Why judging super-expensive wines is difficult


I always like Emile Peynaud’s quote about how expensive wines tasted blind frequently disappoint. Along similar lines, there’s the well known scientific experiment where subjects had their brains scanned while they were tasting the same wine, but being given different price information each time. They liked the wine more – and their brains responded differently – when they believed it to be expensive.

Judging wine blind is difficult. But judging wines sighted has its own problems. In particular, it’s really difficult to judge super-expensive wines sighted. The knowledge we have about their price gets in the way, and even changes out perception. We give the wine the benefit of the doubt, and can even see complexity, harmony and balance where there is none.

This is something that producers can take advantage of. They like to show their expensive wines at grand lunches in top restaurants, or at tutored one-on-ones with the winemaker. If I want to taste the top Champagnes, then I’ll likely have to do it at one of these occasions, and it certainly can skew things in favour of the wine. Penfolds are very clever in this regard: I think most of the times I have tasted current and older vintages of Grange have been in the presence of the talented, energetic Peter Gago, who acts as a winemaking ambassador for Penfolds’ Bin Series wines. They are also quite selective at showing off their new releases to on-message journalists in settings that they control. Like the top Champagne houses, Penfolds’ wines are now targeted clearly at the luxury goods marketplace. The first growth Bordeaux Chateaux won’t allow their wines to be tasted blind alongside all the others during the primeurs week: you have to go to them, if you are lucky enough to score an invite. No exceptions are made, even for publications whose normal behaviour is to taste blind.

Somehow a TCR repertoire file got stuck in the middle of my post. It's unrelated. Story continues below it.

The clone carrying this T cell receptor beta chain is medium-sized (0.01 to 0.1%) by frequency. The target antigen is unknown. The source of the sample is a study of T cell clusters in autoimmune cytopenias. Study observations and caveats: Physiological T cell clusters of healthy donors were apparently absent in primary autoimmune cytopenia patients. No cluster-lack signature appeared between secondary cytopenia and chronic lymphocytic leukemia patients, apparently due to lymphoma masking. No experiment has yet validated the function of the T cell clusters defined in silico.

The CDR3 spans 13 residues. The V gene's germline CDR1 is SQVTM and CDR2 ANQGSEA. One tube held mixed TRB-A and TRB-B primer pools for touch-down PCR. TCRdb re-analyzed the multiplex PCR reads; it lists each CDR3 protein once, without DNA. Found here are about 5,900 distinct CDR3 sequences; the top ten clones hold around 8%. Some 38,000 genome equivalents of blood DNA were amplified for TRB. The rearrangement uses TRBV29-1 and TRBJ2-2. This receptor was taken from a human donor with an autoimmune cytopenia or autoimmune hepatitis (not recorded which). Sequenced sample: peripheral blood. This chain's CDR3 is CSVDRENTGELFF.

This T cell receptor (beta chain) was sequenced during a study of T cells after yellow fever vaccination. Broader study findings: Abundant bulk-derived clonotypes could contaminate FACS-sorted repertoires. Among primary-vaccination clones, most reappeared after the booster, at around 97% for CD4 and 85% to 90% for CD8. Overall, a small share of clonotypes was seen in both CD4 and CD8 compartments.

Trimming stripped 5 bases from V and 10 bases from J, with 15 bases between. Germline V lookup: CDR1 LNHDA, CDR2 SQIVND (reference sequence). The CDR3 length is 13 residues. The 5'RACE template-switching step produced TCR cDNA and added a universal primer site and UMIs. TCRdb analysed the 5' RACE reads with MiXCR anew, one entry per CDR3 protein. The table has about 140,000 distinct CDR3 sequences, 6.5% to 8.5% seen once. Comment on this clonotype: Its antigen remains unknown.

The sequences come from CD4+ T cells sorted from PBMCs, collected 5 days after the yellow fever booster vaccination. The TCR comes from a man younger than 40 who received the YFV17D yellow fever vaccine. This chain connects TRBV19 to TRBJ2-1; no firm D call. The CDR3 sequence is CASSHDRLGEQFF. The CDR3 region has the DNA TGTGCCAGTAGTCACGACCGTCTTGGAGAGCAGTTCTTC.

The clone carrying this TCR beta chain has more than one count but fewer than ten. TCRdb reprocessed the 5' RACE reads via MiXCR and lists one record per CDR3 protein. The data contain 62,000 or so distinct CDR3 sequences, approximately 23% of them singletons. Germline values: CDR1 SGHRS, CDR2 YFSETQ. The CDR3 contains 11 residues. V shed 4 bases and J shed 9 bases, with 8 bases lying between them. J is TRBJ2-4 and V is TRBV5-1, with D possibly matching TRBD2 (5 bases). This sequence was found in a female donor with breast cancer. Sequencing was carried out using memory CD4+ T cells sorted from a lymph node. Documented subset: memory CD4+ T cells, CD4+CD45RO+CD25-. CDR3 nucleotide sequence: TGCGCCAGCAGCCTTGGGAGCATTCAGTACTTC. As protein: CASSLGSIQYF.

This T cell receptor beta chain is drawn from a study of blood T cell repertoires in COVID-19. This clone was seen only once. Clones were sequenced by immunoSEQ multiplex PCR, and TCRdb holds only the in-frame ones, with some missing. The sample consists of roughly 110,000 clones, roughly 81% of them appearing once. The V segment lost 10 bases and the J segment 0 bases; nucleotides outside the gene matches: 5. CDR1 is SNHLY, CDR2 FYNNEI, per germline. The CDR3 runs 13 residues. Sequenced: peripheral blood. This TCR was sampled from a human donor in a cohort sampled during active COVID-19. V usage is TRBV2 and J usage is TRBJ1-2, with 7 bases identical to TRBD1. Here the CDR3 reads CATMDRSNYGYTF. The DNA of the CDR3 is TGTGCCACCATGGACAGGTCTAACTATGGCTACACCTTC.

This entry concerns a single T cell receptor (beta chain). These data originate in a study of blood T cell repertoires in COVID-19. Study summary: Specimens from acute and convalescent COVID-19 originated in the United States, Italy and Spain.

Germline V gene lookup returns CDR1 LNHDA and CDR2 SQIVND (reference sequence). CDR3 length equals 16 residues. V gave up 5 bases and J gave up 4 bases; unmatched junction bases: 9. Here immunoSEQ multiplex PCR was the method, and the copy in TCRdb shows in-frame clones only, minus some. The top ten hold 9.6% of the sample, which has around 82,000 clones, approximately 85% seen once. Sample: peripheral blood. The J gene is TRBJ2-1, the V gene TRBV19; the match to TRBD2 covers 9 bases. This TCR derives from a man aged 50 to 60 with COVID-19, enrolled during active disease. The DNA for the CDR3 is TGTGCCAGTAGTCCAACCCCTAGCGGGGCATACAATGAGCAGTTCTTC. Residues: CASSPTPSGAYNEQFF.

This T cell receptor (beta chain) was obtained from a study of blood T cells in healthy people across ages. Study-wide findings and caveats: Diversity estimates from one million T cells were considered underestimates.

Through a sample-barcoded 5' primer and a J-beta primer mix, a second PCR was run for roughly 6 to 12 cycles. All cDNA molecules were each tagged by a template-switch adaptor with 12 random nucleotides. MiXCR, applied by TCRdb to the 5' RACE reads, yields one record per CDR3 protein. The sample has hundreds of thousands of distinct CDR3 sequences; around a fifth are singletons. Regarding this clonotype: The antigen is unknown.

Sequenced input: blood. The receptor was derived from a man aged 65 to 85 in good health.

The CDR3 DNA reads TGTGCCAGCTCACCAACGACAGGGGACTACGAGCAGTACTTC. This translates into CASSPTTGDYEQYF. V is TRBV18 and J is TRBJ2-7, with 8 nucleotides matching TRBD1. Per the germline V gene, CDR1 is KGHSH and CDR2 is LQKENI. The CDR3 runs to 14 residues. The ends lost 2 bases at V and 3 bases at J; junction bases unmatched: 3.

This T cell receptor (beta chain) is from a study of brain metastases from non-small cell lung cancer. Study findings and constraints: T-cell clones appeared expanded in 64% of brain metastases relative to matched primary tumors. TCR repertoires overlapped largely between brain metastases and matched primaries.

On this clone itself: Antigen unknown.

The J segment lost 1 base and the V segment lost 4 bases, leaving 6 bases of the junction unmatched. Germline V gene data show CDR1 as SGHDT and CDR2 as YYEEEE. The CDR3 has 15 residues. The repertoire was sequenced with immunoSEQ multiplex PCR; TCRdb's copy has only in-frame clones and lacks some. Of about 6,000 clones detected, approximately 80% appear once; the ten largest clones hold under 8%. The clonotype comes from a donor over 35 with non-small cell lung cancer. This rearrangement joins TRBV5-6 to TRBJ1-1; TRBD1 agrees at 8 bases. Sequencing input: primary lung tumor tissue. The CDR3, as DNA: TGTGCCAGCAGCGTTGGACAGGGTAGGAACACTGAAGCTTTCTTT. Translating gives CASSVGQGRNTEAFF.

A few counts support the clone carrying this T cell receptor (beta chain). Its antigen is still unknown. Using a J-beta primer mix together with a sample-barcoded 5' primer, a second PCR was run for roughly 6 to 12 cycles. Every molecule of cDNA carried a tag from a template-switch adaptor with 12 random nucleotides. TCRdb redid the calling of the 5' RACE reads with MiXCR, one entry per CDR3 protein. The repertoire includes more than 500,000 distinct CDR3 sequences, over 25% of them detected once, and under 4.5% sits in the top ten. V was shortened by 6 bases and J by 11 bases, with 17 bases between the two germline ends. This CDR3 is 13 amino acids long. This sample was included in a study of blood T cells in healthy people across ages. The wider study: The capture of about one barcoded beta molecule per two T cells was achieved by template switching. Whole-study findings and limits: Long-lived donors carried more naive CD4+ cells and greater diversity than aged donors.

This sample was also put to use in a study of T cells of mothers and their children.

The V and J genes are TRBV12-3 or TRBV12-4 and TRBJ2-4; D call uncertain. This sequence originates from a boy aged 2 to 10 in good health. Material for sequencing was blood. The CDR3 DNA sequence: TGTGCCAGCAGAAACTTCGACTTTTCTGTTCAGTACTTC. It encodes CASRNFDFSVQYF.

Tasting old wines can also have a similar effect. It’s so hard to assess, objectively, great old vintages of top wines. In part, this has made things easier for fakers. Several high profile wine journalists – who regularly get invited to high ticket events where grand old wines are served – have fallen for fake wines. How is this possible? It is actually much easier to get it wrong when you assess super expensive bottles because you are psychologically primed to like the wine a great deal.

5 comments to Why judging super-expensive wines is difficult

  • I see and hear this discussion all over and still don’t understand it. The problem is the whole idea of a wine “critic” in the first place. I would be happy to read any reasonably descriptive wine tasting note, but when a pro wine writer starts to “judge” the wine – I check out. I was trained by a master Somm that emphasized the importance of assessing the wine, NOT judging the wine. I didn’t agree with this early in my training, but I am now a complete convert. ASSESS the structure, texture, varietal integrity, freshness, complexity, length of finish and finally the most important – balance. If you emphasize the character of the wine, NOT the flavors and aromas, better quality wines will always rise to the surface. When tasting this way, even when not blind, it is much easier to be objective!

  • Claude Vaillancourt

    Very good piece Jamie. The opposite is also true when tasting inexpensive bottles from low prestige regions or producers.

  • FatFred

    So we should be taking your points with a pinch of salt (Katsuobushi) Or do you factor in the ‘fancy restaurant effect’?

  • Giles

    I remember when in NZ once being given a syrah to try out of a fancy Riedel decanter; “try this, it’s superb” said my host with a smile. It was indeed extremely good, and I thought it must be a boutique effort from the Gimblett Gravels or suchlike. It was Jacob’s Creek… So there is also the effect of (a) a posh decanter and (b) being told by your host that you’re drinking something exceptional. And of course (c) thinking your critical ability is much better than it is!

  • My personal problem is that I cannot make any mental connection with the consumers of such wines. So it’s hard not only to taste, but even harder to report on very expensive wines. What should I write? “Haut-Brion is pretty expensive but you worked hard (hahaha) and you deserve it (hahaha)” when I can only imagine types like sheiks, oligarchs, bankers and similar as a “target group”

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